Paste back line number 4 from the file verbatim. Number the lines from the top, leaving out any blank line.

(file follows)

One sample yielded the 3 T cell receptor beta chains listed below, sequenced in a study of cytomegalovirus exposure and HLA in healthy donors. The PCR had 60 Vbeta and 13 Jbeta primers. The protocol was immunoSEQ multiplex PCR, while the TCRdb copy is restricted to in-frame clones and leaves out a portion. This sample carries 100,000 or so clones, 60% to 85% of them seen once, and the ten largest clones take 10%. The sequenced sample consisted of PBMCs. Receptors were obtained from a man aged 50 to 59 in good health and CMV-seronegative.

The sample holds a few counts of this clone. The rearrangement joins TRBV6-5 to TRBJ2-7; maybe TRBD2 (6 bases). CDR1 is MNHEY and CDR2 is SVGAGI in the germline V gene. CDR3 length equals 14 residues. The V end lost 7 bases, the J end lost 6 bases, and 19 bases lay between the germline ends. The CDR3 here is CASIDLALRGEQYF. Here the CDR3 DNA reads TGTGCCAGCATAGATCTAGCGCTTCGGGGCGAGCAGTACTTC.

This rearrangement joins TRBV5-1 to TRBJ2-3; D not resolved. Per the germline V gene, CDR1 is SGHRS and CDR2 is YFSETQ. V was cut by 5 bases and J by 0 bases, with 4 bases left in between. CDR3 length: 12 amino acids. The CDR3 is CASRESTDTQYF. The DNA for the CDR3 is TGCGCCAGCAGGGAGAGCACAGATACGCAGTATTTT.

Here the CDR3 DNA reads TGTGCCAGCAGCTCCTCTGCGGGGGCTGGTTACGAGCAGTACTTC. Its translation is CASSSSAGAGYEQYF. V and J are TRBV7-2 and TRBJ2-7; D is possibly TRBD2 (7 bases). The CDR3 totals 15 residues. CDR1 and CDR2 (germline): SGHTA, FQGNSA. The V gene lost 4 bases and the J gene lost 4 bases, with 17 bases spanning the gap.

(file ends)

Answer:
Here the CDR3 DNA reads TGTGCCAGCAGCTCCTCTGCGGGGGCTGGTTACGAGCAGTACTTC. Its translation is CASSSSAGAGYEQYF. V and J are TRBV7-2 and TRBJ2-7; D is possibly TRBD2 (7 bases). The CDR3 totals 15 residues. CDR1 and CDR2 (germline): SGHTA, FQGNSA. The V gene lost 4 bases and the J gene lost 4 bases, with 17 bases spanning the gap.